Public Health And Public Opinion Don’t Seem To Mesh When It Comes To Guns.

The Injury Control Research Center has been engaged in fruitful and necessary gun research from a public health perspective since it was founded by David Hemenway whose book, Private Guns, Public Health, is a fundamental contribution to the field.  Since May, 2014 the Center has been engaged in an interesting survey effort to measure attitudes of gun researchers towards different aspects of the gun debate.  Each month they send a questionnaire to slightly less than 300 researchers who have published at least one a relevant, peer-reviewed article since 2011.  The questionnaires cover virtually every major argument about guns, from background checks to concealed carry to safe storage and beyond.

     David Hemenway

David Hemenway

The results to date were just summarized in a Mother Jones article which compared the responses of the survey respondents to the arguments against gun control that are made by the NRA.  Not surprisingly, the difference between the public health consensus and the NRA positions on the same gun issues are, to put it mildly, about as wide as what God did to the two sides of the Red Sea.  Here are some salient examples of those differences:

  • The NRA says a gun with a home is safer than a home without a gun, two-thirds of the public health researchers disagreed.
  • The NRA says that guns are used much more frequently in self-defense than in crime, three-quarters of the researchers said it was the other way around.
  • The spread of concealed-carry laws, according to the NRA, has reduced crime, six out of ten researchers disagreed.

What the Mother Jones article did not point out, however, is that the Harvard survey also asked respondents to evaluate the quality of the research, from ‘very weak’ to ‘very strong’  on which their responses were based.  On only one question were the researchers overwhelmingly satisfied with the quality of the research that formed their response, namely, whether a gun in the home made it a safer place.  Only 25% of the respondents felt the research on this issue was medium or weak, whereas more than half believed the research to be ‘strong’ or ‘very strong.’  In other words, of the nine survey questions that have been answered to date, this question not only showed a strong response indicating that a gun did not make a home safer, but it also showed the highest rate of validation in terms of the quality of the relevant research.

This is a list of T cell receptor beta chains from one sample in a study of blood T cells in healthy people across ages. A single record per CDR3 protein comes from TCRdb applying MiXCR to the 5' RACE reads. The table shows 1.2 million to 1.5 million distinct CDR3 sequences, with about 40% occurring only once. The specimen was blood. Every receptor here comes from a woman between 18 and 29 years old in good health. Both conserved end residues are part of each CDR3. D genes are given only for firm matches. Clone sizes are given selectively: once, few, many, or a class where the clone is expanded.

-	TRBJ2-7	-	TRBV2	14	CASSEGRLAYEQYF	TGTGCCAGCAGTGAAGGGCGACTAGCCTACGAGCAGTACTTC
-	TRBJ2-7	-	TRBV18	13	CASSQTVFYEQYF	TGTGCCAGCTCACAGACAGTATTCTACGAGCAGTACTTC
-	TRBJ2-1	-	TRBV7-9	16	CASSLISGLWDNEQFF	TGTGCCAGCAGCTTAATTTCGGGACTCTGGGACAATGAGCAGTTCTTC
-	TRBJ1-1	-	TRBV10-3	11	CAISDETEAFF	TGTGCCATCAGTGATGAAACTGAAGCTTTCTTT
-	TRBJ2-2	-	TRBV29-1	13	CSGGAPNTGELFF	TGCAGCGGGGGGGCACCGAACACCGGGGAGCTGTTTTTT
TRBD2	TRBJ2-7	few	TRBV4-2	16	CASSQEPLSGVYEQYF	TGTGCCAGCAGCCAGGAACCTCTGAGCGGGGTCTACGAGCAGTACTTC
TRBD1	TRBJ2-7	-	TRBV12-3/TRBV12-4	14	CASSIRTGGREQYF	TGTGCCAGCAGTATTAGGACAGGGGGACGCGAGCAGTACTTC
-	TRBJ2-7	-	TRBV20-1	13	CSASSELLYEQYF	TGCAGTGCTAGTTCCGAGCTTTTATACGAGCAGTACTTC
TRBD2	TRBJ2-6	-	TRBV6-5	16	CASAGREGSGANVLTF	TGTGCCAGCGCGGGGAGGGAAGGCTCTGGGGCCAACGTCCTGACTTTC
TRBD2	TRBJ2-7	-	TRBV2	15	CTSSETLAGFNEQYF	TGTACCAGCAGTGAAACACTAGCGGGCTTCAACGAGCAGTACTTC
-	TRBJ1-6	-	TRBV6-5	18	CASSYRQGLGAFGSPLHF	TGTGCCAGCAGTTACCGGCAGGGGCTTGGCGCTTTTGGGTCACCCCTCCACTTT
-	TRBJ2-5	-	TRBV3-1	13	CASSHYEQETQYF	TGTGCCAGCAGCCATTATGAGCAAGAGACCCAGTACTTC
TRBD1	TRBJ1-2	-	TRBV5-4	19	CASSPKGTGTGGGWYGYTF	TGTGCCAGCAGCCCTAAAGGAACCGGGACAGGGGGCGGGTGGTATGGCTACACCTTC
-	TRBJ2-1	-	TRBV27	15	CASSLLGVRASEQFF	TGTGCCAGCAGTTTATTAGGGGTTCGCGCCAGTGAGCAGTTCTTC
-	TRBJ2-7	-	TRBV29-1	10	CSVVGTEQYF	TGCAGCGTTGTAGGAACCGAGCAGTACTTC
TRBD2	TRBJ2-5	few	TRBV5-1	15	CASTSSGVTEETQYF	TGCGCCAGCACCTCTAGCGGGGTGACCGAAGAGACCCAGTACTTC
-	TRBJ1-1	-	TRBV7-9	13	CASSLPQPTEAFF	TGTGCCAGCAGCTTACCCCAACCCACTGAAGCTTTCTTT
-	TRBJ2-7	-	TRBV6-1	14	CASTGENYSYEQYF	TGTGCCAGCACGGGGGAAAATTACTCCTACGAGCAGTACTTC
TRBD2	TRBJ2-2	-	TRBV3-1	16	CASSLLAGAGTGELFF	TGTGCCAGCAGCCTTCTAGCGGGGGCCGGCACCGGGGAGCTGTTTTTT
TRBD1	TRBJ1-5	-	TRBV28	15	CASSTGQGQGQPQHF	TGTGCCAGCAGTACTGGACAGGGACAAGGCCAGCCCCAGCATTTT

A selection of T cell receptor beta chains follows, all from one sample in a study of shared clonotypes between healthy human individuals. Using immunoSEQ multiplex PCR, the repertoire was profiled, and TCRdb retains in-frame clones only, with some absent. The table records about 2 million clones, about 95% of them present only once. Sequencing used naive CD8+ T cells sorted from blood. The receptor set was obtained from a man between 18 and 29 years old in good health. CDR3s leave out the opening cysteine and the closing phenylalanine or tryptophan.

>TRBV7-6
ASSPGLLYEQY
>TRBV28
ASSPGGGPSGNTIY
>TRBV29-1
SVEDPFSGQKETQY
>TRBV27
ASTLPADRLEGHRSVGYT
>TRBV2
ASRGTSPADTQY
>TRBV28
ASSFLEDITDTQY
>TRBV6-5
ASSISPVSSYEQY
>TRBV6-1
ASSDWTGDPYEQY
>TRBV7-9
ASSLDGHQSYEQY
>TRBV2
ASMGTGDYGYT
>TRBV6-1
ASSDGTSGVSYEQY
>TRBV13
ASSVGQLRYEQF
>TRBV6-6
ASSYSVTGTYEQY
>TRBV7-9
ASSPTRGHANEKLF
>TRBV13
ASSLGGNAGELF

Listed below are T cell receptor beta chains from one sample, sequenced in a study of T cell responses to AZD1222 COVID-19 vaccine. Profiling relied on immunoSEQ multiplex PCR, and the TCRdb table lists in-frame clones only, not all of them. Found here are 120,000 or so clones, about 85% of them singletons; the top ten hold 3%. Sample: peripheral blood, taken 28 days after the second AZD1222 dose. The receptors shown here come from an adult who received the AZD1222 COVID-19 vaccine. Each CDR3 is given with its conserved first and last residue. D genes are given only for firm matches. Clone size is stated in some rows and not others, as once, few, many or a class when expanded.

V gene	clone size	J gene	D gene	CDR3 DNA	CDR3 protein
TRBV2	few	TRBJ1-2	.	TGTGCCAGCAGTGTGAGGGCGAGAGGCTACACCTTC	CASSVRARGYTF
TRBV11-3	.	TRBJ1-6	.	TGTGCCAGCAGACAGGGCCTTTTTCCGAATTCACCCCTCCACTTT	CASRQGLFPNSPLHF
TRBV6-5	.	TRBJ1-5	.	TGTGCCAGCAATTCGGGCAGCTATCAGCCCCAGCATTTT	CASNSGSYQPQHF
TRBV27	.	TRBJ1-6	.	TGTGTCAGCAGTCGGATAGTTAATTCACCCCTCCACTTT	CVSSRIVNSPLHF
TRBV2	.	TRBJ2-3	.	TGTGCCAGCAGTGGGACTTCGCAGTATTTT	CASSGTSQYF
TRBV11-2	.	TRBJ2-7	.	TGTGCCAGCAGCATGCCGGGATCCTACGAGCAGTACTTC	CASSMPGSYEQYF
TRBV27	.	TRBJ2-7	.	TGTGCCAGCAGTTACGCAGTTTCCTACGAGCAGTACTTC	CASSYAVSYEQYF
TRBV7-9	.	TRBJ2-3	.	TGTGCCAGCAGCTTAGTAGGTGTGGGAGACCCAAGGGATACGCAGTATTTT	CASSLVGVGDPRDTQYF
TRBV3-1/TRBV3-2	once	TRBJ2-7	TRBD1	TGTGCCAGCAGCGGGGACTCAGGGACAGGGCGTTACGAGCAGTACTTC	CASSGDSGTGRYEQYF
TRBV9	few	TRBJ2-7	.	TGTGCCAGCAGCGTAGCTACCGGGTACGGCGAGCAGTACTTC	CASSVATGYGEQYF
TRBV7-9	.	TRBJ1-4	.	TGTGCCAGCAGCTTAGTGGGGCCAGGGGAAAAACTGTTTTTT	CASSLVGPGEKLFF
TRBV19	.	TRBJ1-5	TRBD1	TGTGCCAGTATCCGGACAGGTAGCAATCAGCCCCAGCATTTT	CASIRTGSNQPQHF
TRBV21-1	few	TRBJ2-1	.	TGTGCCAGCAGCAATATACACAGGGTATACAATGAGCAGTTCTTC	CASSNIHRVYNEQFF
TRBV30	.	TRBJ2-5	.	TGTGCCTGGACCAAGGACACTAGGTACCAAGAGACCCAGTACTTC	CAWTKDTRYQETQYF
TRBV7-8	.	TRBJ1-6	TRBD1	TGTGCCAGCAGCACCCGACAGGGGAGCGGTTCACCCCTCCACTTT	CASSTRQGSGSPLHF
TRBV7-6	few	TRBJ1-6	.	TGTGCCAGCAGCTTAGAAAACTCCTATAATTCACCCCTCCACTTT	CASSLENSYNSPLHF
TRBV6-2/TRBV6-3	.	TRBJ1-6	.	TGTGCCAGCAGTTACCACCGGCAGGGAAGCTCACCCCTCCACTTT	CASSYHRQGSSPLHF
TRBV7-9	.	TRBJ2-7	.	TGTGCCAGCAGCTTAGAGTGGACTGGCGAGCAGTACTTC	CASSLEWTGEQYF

How is it that of all the major issues on guns that David Hemenway and his Harvard colleagues surveyed, this issue – the risk versus benefit of owning a gun – not only shows the widest disparity between public health researchers and the NRA, but an equally-wide disparity between public health researchers and the public at large?  I am referring to the recent Gallup poll where  63% said ‘yes’ when asked, ‘Do you think having a gun in the house makes it a safer place to be or a more dangerous place to be?’ This is the fourth time the poll has been taken since 2000, and it was the first time that the affirmative response reached above 60%, never mind ever previously climbing above 50%.

Public concern about global warming was basically non-existent in the U.S. until the 1980s, and as late as 2006 a slight majority of Americans still didn’t think it was a major issue.  But the tide seems to have turned in the last few years, and now only petroleum-funded public figures like Jim Imhofe dare to suggest that global warming isn’t a fact of life.  We can also dismiss the mutterings of the GOP’s most recently-announced Presidential candidate because he mutters about everything.

What can’t be dismissed is the fact that research on the risks versus benefits of gun ownership have failed to persuade a majority of Americans that they would be safer without their guns.  And nothing persuades me that the public perception will change just because the public health community conducts more research. There’s a disconnect here that has yet to be explained.


5 thoughts on “Public Health And Public Opinion Don’t Seem To Mesh When It Comes To Guns.

  1. This may be a reason people think guns make them safer: “‘The Law of Psychological Self Exception’. The short version of that law states; Bad things happen to other people, not to me.”. Unfortunately the law came from a salesman and not an academic. see Perhaps someone knowledgeable about cognitive dissonance (Leon Festinger) or whatever the current theory is could contribute here.

    Now in this case the guy was selling ‘security’ and he had to get people to buy things to make themselves feel safer by buying things they did not want to think about. My bet is there is a connection to people thinking they will not have something bad happen with their gun bought for feeling secure since they do no want to think of themselves as irresponsible.

    • Read “The Science of Fear” by Daniel Gardner, where he draws on work on cognitive bias by Nobel Laureate Daniel Kahneman to talk about people’s unreasoning fear of gun violence. (Or read about it here: